23/441 update

Five lanes are projected to be open again on the stretch of U.S. 23/441 crossing Cowee Mountain by mid-December.

By Dave Russell


An updated timeline from the N.C. Department of Transportation suggests U.S. 23/441 over Cowee Mountain will open back to five lanes by Dec. 15.

Traffic has funneled from four lanes to two since fall of 2019 as crews repair the troublesome stretch of road.

The issue is on a hillside that has been slowly shifting for decades and seen multiple repairs over the years.

Maybe this time is different.

“We feel very confident that we have stabilized the slope,” NCDOT Resident Engineer Nathan Tanner  said. “All lanes of traffic will be open to the public no later than Dec. 15.”

During construction the mountain continued to move and in order to repair the road, crews kept adding layers to it, NCDOT spokesman David Uchiyama said.

To get the road back to its original condition, NCDOT will have to shift lanes and level them off, get the grade where it needs to be and repave.

Traffic patterns could continue to change during the fall.

“We’re doing that in three different phases – the outside lanes first, then the middle, then the other outside lanes,” he said.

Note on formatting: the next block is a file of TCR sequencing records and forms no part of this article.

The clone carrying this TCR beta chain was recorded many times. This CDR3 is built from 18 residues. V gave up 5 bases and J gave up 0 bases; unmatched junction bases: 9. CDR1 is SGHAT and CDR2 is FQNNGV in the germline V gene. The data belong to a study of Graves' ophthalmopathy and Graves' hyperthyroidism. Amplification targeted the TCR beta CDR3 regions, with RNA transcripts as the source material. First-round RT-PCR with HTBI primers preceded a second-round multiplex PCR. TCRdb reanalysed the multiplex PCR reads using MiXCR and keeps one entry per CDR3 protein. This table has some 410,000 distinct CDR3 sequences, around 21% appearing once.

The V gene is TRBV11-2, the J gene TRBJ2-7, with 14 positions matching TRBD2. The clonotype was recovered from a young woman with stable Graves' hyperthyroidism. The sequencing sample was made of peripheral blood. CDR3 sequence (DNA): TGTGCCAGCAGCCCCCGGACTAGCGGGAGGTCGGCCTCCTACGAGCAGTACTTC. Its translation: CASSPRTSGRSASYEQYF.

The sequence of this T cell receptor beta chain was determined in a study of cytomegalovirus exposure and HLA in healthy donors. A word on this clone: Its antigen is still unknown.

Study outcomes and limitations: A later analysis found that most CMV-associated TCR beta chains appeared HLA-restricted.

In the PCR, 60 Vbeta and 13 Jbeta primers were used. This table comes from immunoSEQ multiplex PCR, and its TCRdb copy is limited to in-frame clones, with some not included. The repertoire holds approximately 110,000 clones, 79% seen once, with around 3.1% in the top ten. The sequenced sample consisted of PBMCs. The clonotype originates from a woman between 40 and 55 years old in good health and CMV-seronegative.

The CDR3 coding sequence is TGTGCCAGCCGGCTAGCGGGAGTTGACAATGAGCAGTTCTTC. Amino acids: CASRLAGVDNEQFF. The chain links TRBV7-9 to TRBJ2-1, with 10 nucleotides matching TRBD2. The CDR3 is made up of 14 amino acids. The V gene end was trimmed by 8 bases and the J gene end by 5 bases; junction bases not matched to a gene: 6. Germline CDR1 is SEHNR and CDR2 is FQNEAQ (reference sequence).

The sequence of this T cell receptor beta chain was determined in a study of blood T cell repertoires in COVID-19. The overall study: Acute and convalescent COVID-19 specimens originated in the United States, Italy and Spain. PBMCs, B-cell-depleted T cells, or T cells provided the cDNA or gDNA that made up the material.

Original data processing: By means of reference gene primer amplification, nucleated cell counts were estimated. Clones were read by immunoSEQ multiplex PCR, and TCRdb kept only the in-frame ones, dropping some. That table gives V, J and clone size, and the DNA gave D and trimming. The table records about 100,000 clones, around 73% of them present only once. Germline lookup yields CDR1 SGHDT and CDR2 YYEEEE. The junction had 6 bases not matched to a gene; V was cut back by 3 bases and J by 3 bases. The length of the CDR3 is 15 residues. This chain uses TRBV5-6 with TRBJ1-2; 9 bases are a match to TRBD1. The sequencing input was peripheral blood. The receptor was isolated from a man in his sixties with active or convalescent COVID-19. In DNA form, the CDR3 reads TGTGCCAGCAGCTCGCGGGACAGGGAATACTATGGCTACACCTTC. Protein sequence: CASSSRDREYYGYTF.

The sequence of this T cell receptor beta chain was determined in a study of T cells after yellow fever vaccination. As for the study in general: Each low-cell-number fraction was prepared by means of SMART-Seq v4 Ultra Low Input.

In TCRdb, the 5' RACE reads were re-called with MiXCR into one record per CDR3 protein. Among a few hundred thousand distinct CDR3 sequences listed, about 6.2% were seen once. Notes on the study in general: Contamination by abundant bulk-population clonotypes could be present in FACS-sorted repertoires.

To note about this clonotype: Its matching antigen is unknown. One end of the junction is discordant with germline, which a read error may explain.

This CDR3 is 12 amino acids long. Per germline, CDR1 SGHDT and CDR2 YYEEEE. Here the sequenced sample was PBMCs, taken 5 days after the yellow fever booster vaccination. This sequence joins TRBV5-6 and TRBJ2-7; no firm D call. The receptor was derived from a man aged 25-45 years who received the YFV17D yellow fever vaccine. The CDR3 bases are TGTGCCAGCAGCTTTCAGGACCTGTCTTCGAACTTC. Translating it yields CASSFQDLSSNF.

Once the lanes are at proper grade they will be painted.

“There will be 1.5 inches of pavement there with paint,” Uchiyama said. “We will leave it through the wintertime, let it settle.”

Winter is not a good time for painting due to lower temperatures.

NCDOT would come back in the spring and pave the final 1.5 inches and take care of any other small remaining details to complete the project, he said.

The repair was a two-step process.

The first phase of the project included significant drainage repairs and excavating about 18,000 cubic yards of earth material to build a soil-nail wall and maintain traffic in the two-lane pattern.

The second phase was like building one side of a pyramid, starting with a buttress of large stone at the bottom and working up to smaller stone. It included adding about 123,000 tons of shot-rock to build the buttress and an additional 105,000 tons of smaller stone to build the embankment, Uchiyama said.

The building up of the rock buttress on the slope is complete.